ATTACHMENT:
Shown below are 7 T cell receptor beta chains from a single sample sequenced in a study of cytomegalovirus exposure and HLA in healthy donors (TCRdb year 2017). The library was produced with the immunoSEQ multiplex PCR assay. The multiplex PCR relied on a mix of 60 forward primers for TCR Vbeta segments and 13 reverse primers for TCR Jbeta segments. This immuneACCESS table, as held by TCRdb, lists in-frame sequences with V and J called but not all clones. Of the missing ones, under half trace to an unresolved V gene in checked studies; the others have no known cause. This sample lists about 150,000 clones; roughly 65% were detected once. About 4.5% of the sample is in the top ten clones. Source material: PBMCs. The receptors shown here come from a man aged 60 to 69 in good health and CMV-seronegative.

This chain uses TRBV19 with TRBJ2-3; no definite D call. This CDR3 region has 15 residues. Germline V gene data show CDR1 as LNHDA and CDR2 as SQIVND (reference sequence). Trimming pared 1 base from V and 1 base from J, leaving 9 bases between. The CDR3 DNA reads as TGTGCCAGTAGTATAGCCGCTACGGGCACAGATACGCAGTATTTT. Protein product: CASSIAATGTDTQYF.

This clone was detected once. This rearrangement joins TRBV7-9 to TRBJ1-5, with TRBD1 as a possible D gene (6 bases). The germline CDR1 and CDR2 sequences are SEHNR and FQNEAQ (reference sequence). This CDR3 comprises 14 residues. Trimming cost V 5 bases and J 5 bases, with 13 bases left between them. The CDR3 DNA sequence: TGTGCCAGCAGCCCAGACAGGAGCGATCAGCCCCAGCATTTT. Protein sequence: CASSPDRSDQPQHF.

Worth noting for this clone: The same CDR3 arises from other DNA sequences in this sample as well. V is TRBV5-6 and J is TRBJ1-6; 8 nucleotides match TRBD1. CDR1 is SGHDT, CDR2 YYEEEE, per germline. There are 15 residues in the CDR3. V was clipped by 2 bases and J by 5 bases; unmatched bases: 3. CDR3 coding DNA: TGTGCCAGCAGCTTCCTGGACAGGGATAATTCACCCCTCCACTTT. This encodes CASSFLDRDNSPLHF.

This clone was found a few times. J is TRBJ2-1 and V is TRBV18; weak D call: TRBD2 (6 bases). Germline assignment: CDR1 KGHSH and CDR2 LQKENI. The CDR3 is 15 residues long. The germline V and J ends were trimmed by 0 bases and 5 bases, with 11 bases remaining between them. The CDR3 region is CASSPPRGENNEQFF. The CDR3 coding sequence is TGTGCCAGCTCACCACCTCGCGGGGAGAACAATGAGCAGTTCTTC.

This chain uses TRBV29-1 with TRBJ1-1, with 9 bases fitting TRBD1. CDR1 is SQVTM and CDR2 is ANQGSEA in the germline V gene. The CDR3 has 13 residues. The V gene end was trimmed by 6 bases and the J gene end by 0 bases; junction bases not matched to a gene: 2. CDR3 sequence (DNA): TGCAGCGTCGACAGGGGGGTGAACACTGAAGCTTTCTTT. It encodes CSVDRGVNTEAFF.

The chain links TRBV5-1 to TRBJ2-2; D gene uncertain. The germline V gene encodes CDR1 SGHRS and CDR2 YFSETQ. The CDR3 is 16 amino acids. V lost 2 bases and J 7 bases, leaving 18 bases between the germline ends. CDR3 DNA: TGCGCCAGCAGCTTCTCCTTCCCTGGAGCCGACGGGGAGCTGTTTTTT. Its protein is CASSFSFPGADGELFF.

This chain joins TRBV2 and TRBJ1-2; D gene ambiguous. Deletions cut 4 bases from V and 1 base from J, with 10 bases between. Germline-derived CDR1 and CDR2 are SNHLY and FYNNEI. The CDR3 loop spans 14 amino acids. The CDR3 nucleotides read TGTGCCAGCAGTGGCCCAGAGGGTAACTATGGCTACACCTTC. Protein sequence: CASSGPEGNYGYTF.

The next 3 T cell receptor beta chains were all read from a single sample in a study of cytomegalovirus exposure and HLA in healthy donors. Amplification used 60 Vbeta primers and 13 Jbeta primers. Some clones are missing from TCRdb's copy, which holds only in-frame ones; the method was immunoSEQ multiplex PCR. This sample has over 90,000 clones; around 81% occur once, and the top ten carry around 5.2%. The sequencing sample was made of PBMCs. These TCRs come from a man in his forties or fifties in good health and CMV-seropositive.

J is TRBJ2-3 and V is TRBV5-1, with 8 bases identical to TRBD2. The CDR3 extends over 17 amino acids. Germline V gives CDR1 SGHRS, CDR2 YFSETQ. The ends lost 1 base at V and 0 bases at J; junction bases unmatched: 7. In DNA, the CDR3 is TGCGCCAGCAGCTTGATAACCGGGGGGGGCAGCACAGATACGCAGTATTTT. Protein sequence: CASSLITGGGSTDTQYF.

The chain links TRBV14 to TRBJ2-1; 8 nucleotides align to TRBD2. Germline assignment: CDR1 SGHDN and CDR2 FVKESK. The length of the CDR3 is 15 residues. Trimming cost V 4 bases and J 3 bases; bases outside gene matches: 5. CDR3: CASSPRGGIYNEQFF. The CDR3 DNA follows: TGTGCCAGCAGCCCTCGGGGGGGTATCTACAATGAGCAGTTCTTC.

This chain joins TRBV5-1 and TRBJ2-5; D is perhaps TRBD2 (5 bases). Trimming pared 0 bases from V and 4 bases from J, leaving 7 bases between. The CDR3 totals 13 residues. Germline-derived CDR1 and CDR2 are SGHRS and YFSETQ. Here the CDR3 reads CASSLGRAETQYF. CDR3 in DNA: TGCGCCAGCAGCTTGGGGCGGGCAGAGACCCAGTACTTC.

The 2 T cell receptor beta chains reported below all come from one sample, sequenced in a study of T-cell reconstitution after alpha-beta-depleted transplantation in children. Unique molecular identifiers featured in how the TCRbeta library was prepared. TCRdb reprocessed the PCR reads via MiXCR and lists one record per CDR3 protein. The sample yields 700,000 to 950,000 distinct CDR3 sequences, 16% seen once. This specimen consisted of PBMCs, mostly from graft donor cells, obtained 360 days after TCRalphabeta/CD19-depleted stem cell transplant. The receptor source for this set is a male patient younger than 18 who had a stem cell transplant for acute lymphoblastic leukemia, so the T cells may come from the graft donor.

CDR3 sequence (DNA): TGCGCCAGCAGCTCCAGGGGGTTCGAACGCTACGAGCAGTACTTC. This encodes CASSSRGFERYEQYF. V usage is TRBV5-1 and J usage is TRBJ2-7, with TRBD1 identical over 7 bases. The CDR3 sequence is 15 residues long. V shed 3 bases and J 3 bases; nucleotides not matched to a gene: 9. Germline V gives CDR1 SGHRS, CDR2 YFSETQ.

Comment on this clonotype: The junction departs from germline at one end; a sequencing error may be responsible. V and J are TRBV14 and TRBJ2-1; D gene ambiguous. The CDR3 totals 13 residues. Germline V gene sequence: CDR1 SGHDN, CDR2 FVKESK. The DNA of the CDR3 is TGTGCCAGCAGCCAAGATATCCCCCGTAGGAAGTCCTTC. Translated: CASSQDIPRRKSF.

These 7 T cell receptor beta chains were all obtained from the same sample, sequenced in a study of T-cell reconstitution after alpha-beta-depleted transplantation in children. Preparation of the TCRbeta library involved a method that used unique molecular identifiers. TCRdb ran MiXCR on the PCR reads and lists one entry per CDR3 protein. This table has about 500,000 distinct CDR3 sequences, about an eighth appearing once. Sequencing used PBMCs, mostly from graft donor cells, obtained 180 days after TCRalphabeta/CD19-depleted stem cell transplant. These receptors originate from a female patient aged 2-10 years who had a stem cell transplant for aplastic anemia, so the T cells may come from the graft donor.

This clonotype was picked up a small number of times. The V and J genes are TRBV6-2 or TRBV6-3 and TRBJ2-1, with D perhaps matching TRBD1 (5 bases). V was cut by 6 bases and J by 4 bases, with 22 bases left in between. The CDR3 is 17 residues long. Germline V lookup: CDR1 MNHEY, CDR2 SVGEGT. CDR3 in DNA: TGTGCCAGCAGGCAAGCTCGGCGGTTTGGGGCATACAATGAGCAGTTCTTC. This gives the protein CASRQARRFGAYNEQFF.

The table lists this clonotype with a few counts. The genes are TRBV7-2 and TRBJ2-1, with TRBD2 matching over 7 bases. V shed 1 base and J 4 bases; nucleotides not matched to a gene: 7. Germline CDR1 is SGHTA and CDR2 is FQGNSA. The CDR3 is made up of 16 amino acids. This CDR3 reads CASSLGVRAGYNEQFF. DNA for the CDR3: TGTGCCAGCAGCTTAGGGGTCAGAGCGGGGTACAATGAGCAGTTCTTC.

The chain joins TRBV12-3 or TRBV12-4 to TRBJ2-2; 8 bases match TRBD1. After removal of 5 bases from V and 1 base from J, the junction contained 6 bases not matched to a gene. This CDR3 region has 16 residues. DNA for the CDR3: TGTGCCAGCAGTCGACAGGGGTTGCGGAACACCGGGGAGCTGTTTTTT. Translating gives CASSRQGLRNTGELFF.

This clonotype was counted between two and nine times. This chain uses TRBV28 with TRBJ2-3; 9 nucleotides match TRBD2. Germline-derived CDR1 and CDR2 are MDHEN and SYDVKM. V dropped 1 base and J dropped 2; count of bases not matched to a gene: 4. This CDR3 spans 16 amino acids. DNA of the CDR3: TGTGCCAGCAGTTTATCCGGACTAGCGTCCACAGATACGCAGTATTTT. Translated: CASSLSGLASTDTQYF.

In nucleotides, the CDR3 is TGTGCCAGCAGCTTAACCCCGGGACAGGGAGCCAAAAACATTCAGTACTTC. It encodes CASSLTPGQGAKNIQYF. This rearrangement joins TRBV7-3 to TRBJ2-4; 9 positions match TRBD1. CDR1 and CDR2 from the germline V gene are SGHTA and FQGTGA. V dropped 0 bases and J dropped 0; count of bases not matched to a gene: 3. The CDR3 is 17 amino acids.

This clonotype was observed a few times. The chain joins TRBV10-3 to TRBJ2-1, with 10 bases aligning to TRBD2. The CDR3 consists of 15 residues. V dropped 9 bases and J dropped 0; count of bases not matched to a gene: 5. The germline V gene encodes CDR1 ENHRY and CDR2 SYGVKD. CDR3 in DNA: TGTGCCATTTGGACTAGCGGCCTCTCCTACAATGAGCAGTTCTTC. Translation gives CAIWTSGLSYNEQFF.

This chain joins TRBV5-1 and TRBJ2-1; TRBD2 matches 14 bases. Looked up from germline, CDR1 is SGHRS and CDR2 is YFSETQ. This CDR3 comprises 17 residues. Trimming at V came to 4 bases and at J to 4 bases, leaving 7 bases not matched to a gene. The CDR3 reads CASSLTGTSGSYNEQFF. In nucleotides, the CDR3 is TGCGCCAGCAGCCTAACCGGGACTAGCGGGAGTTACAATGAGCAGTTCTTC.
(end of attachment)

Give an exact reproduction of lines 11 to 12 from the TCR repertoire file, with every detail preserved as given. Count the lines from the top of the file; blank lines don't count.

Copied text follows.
The chain links TRBV14 to TRBJ2-1; 8 nucleotides align to TRBD2. Germline assignment: CDR1 SGHDN and CDR2 FVKESK. The length of the CDR3 is 15 residues. Trimming cost V 4 bases and J 3 bases; bases outside gene matches: 5. CDR3: CASSPRGGIYNEQFF. The CDR3 DNA follows: TGTGCCAGCAGCCCTCGGGGGGGTATCTACAATGAGCAGTTCTTC.

This chain joins TRBV5-1 and TRBJ2-5; D is perhaps TRBD2 (5 bases). Trimming pared 0 bases from V and 4 bases from J, leaving 7 bases between. The CDR3 totals 13 residues. Germline-derived CDR1 and CDR2 are SGHRS and YFSETQ. Here the CDR3 reads CASSLGRAETQYF. CDR3 in DNA: TGCGCCAGCAGCTTGGGGCGGGCAGAGACCCAGTACTTC.